To optimize iron bioavailability from an LNS named complementary food fortificant (CFF), 3 stable isotope studies were conducted in 52 young Beninese children. Test meals consisted of millet porridge mixed with CFF and ascorbic acid (AA).

Study 1 compared iron absorption from FeSO4-fortifed meals with meals fortified with a mixture of FeSO4 and NaFeEDTA. Study 2 compared iron absorption from FeSO4-fortifed meals without or with extra AA. Study 3 compared iron absorption from FeSO4-fortified meals with meals containing phytase added prior to consumption, once without or once with extra AA. Iron absorption was measured as erythrocyte incorporation of stable isotopes.

In study 1, iron absorption from FeSO4 (8.4%) was higher than that from the mixture of NaFeEDTA and FeSO4 (5.9%; P < 0.05). In study 2, the extra AA increased absorption (11.6%) compared with the standard AA concentration (7.3%; P < 0.001). In study 3, absorption from meals containing phytase without or with extra AA (15.8 and 19.9%, respectively) increased compared with meals without phytase (8.0%; P < 0.001). The addition of extra AA to meals containing phytase increased absorption compared with the test meals containing phytase without extra AA (P < 0.05).

These findings suggest that phytase and AA, and especially a combination of the two, but not a mixture of FeSO4 and NaFeEDTA would be useful strategies to increase iron bioavailability from a CFF mixed with cereal porridge.

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Home fortification of foods with multiple micronutrient powders for health and nutrition in children under two years of age (Review)

In Under-nutrition on June 2, 2013 at 1:12 pm

by De-Regil LM, Suchdev PS, Vist GE, Walleser S, Peña-Rosas JP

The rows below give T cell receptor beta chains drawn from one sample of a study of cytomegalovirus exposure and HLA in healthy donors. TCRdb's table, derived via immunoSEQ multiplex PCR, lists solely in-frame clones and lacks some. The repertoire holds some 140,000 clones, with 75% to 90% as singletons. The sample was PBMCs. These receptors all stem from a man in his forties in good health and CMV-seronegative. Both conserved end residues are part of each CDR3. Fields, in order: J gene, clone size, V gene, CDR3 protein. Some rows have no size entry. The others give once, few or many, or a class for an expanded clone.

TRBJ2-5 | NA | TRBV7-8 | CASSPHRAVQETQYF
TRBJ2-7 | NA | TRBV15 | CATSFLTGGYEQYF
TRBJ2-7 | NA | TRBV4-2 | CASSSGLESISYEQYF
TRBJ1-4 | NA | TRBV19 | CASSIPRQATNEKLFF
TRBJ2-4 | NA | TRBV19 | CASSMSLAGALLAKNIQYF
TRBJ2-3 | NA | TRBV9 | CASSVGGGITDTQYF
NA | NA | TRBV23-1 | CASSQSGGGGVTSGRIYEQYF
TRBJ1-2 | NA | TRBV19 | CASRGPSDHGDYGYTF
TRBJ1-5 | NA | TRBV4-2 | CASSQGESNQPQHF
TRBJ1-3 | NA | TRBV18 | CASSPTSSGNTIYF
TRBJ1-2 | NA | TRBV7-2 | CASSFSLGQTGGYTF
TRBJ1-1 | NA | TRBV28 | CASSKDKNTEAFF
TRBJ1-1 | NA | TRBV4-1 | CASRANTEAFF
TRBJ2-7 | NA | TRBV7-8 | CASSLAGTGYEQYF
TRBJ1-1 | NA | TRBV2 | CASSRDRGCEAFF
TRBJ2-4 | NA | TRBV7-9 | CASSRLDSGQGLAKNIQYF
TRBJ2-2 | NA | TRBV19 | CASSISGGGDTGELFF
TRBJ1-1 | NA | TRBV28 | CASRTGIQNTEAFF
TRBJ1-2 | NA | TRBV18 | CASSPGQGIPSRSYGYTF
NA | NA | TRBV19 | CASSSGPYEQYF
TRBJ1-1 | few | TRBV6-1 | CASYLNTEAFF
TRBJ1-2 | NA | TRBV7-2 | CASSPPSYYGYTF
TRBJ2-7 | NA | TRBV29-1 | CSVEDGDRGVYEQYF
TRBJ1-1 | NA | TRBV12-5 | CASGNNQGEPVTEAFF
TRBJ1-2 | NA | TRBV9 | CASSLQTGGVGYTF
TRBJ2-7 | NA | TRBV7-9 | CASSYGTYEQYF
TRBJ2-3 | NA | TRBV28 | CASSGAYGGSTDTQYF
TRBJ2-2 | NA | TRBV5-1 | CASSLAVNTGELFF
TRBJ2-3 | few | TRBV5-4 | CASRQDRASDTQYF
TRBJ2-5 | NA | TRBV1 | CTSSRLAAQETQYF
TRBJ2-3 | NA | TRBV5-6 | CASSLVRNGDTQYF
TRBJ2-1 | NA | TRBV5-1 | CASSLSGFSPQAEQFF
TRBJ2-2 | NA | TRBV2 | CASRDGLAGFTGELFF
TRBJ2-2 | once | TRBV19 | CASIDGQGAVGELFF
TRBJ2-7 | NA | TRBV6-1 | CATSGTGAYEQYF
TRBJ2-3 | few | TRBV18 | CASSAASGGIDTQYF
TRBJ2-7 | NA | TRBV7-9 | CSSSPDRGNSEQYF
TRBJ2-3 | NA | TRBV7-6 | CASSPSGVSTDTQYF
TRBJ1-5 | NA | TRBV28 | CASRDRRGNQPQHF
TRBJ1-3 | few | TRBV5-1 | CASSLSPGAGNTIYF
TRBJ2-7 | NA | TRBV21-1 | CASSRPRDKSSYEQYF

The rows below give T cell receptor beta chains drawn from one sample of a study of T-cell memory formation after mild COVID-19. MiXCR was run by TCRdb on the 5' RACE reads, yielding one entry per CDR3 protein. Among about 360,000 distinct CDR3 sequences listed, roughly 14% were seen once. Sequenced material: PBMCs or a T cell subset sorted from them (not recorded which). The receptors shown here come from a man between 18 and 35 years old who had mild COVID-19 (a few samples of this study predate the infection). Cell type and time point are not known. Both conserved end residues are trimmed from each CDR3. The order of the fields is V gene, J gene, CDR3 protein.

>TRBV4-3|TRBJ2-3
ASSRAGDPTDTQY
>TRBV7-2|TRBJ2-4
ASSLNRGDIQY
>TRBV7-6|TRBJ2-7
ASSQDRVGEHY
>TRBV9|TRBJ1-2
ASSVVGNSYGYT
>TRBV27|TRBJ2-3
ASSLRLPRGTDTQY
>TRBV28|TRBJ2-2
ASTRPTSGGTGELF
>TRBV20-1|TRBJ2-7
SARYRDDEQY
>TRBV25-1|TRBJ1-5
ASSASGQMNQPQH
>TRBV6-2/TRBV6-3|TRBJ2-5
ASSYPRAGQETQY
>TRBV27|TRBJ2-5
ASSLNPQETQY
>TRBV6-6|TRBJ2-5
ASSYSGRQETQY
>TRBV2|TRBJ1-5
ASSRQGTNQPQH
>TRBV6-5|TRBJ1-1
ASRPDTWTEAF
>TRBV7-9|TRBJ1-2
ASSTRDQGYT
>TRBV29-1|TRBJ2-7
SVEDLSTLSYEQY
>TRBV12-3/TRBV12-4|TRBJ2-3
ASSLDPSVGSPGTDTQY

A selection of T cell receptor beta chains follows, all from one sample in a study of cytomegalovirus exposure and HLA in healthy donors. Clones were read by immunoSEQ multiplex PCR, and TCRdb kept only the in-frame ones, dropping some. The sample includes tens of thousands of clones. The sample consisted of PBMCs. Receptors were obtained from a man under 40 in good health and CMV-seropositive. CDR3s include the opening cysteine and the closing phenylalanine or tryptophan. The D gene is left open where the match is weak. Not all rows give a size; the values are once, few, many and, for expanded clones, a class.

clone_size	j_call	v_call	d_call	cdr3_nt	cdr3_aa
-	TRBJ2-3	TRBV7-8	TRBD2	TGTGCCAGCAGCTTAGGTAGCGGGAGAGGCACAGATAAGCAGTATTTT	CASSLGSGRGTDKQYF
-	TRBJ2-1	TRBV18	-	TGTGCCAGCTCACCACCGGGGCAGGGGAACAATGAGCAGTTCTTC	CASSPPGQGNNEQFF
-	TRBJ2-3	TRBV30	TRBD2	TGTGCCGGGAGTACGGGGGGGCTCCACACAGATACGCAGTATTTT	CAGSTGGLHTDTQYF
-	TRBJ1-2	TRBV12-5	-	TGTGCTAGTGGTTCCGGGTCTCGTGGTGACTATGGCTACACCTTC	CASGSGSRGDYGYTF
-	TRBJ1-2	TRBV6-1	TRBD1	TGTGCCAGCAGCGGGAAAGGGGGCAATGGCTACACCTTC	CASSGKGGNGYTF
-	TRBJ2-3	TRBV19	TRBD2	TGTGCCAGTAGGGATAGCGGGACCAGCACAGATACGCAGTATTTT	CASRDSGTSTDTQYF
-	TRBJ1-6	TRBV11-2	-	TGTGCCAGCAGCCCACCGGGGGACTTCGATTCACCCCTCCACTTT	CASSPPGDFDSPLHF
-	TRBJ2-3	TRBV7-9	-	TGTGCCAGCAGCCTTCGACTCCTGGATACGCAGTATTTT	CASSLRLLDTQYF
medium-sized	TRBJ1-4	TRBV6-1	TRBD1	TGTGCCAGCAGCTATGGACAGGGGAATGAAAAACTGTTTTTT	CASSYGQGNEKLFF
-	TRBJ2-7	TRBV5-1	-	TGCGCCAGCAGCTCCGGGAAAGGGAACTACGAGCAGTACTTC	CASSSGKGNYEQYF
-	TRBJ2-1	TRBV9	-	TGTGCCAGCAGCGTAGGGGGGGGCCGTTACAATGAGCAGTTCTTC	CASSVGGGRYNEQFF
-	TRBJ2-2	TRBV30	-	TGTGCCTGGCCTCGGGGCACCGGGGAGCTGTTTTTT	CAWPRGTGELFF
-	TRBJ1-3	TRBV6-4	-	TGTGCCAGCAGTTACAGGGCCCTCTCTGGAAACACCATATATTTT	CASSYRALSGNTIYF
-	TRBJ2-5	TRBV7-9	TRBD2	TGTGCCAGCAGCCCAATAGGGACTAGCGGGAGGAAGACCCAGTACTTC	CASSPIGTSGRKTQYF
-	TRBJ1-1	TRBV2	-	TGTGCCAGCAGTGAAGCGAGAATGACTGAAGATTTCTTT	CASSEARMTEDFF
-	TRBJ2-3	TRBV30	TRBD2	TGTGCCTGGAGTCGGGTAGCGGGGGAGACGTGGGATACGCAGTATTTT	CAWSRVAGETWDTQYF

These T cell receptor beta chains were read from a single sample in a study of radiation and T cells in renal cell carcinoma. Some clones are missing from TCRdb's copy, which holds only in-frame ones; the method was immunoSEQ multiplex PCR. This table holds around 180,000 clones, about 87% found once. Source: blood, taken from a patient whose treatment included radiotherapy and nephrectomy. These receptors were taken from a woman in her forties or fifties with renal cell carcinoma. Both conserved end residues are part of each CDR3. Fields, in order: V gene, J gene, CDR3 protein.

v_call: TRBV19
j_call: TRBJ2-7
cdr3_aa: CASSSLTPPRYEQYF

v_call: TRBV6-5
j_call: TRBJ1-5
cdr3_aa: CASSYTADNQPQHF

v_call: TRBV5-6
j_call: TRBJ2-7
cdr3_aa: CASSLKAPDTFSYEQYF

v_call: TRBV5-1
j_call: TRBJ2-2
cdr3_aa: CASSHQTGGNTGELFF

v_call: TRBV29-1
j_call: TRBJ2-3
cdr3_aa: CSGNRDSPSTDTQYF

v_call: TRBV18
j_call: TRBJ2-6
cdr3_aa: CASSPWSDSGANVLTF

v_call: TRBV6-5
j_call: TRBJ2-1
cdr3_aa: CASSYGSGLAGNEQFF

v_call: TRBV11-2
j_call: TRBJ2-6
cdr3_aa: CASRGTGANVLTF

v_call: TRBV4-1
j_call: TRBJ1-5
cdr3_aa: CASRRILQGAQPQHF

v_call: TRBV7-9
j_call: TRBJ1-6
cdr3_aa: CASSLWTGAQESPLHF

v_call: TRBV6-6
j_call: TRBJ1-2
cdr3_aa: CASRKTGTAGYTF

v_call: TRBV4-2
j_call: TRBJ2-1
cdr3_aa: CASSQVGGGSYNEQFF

Copyright © 2011 The Cochrane Collaboration. Published by John Wiley & Sons, Ltd.



Use of a powder mix of vitamins and minerals to fortify complementary foods immediately before consumption and improve health and nutrition in children under two years of age.

Deficiencies of vitamins and minerals, particularly of iron, vitamin A and zinc, affect approximately half of the infants and young children under two years of age worldwide. Exclusive breastfeeding until six months of age and continued breastfeeding for at least two years are recommended to maintain children’s adequate health and nutrition. After six months of age, infants start receiving semi-solid foods but the amount of vitamins and minerals can be insufficient to fulfil all the requirements of the growing baby.

Micronutrient powders (MNP) are single-dose packets of powder containing iron, vitamin A, zinc and other vitamins and minerals that can be sprinkled onto any semi-solid food at home or at any other point of use to increase the content of essential nutrients in the infant’s diet during this period. This is done without changing the usual baby diet.